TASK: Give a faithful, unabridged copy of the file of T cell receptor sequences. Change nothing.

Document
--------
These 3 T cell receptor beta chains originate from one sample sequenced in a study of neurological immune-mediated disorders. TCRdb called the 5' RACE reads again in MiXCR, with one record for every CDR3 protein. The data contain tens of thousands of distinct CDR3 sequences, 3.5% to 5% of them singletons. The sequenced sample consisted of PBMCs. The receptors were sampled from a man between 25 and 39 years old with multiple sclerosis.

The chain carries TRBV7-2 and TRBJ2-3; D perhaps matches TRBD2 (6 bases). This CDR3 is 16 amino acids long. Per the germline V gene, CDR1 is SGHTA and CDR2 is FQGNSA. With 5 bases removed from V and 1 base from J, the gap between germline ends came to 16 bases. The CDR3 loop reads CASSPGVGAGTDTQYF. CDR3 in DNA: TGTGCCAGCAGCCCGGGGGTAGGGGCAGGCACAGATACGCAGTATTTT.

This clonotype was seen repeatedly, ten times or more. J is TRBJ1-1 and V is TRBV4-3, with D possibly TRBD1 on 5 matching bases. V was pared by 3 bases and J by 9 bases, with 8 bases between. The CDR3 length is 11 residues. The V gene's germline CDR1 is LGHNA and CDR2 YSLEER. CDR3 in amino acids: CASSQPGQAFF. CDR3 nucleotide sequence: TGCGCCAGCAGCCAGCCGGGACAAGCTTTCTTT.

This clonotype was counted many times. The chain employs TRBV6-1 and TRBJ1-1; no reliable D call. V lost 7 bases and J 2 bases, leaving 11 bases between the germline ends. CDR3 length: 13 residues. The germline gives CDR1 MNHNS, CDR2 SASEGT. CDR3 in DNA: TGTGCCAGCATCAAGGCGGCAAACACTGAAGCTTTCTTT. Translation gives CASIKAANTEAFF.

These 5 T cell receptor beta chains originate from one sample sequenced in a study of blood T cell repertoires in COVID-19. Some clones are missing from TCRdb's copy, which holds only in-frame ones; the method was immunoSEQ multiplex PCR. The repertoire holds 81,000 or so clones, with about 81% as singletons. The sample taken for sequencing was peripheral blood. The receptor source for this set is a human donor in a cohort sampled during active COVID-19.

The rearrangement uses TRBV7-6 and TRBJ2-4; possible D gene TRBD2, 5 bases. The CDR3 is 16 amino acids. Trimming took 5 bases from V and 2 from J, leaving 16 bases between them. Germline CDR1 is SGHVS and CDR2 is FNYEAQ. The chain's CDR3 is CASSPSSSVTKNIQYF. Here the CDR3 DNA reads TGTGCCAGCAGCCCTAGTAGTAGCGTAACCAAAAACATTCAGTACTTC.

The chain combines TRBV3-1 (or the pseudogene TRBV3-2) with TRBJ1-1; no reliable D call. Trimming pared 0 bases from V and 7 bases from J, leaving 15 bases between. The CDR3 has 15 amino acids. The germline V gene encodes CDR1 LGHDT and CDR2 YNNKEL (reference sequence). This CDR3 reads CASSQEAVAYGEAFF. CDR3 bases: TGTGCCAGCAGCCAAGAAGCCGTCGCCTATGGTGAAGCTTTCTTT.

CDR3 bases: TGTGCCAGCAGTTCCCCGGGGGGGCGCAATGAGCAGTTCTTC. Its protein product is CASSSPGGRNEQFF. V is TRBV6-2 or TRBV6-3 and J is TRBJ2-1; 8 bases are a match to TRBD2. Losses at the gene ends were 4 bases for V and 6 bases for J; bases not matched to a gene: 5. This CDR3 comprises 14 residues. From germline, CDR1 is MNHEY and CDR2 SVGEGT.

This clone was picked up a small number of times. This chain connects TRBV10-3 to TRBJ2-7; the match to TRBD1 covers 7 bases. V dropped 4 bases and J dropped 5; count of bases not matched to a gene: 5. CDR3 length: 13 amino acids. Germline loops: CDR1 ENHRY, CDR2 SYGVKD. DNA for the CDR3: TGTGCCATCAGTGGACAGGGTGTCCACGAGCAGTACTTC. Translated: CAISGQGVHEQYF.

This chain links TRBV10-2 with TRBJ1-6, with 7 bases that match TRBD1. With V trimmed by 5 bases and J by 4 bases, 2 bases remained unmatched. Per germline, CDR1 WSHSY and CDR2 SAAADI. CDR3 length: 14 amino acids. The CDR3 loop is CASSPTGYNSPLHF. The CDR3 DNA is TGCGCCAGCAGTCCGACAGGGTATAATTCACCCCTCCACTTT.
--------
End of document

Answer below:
These 3 T cell receptor beta chains originate from one sample sequenced in a study of neurological immune-mediated disorders. TCRdb called the 5' RACE reads again in MiXCR, with one record for every CDR3 protein. The data contain tens of thousands of distinct CDR3 sequences, 3.5% to 5% of them singletons. The sequenced sample consisted of PBMCs. The receptors were sampled from a man between 25 and 39 years old with multiple sclerosis.

The chain carries TRBV7-2 and TRBJ2-3; D perhaps matches TRBD2 (6 bases). This CDR3 is 16 amino acids long. Per the germline V gene, CDR1 is SGHTA and CDR2 is FQGNSA. With 5 bases removed from V and 1 base from J, the gap between germline ends came to 16 bases. The CDR3 loop reads CASSPGVGAGTDTQYF. CDR3 in DNA: TGTGCCAGCAGCCCGGGGGTAGGGGCAGGCACAGATACGCAGTATTTT.

This clonotype was seen repeatedly, ten times or more. J is TRBJ1-1 and V is TRBV4-3, with D possibly TRBD1 on 5 matching bases. V was pared by 3 bases and J by 9 bases, with 8 bases between. The CDR3 length is 11 residues. The V gene's germline CDR1 is LGHNA and CDR2 YSLEER. CDR3 in amino acids: CASSQPGQAFF. CDR3 nucleotide sequence: TGCGCCAGCAGCCAGCCGGGACAAGCTTTCTTT.

This clonotype was counted many times. The chain employs TRBV6-1 and TRBJ1-1; no reliable D call. V lost 7 bases and J 2 bases, leaving 11 bases between the germline ends. CDR3 length: 13 residues. The germline gives CDR1 MNHNS, CDR2 SASEGT. CDR3 in DNA: TGTGCCAGCATCAAGGCGGCAAACACTGAAGCTTTCTTT. Translation gives CASIKAANTEAFF.

These 5 T cell receptor beta chains originate from one sample sequenced in a study of blood T cell repertoires in COVID-19. Some clones are missing from TCRdb's copy, which holds only in-frame ones; the method was immunoSEQ multiplex PCR. The repertoire holds 81,000 or so clones, with about 81% as singletons. The sample taken for sequencing was peripheral blood. The receptor source for this set is a human donor in a cohort sampled during active COVID-19.

The rearrangement uses TRBV7-6 and TRBJ2-4; possible D gene TRBD2, 5 bases. The CDR3 is 16 amino acids. Trimming took 5 bases from V and 2 from J, leaving 16 bases between them. Germline CDR1 is SGHVS and CDR2 is FNYEAQ. The chain's CDR3 is CASSPSSSVTKNIQYF. Here the CDR3 DNA reads TGTGCCAGCAGCCCTAGTAGTAGCGTAACCAAAAACATTCAGTACTTC.

The chain combines TRBV3-1 (or the pseudogene TRBV3-2) with TRBJ1-1; no reliable D call. Trimming pared 0 bases from V and 7 bases from J, leaving 15 bases between. The CDR3 has 15 amino acids. The germline V gene encodes CDR1 LGHDT and CDR2 YNNKEL (reference sequence). This CDR3 reads CASSQEAVAYGEAFF. CDR3 bases: TGTGCCAGCAGCCAAGAAGCCGTCGCCTATGGTGAAGCTTTCTTT.

CDR3 bases: TGTGCCAGCAGTTCCCCGGGGGGGCGCAATGAGCAGTTCTTC. Its protein product is CASSSPGGRNEQFF. V is TRBV6-2 or TRBV6-3 and J is TRBJ2-1; 8 bases are a match to TRBD2. Losses at the gene ends were 4 bases for V and 6 bases for J; bases not matched to a gene: 5. This CDR3 comprises 14 residues. From germline, CDR1 is MNHEY and CDR2 SVGEGT.

This clone was picked up a small number of times. This chain connects TRBV10-3 to TRBJ2-7; the match to TRBD1 covers 7 bases. V dropped 4 bases and J dropped 5; count of bases not matched to a gene: 5. CDR3 length: 13 amino acids. Germline loops: CDR1 ENHRY, CDR2 SYGVKD. DNA for the CDR3: TGTGCCATCAGTGGACAGGGTGTCCACGAGCAGTACTTC. Translated: CAISGQGVHEQYF.

This chain links TRBV10-2 with TRBJ1-6, with 7 bases that match TRBD1. With V trimmed by 5 bases and J by 4 bases, 2 bases remained unmatched. Per germline, CDR1 WSHSY and CDR2 SAAADI. CDR3 length: 14 amino acids. The CDR3 loop is CASSPTGYNSPLHF. The CDR3 DNA is TGCGCCAGCAGTCCGACAGGGTATAATTCACCCCTCCACTTT.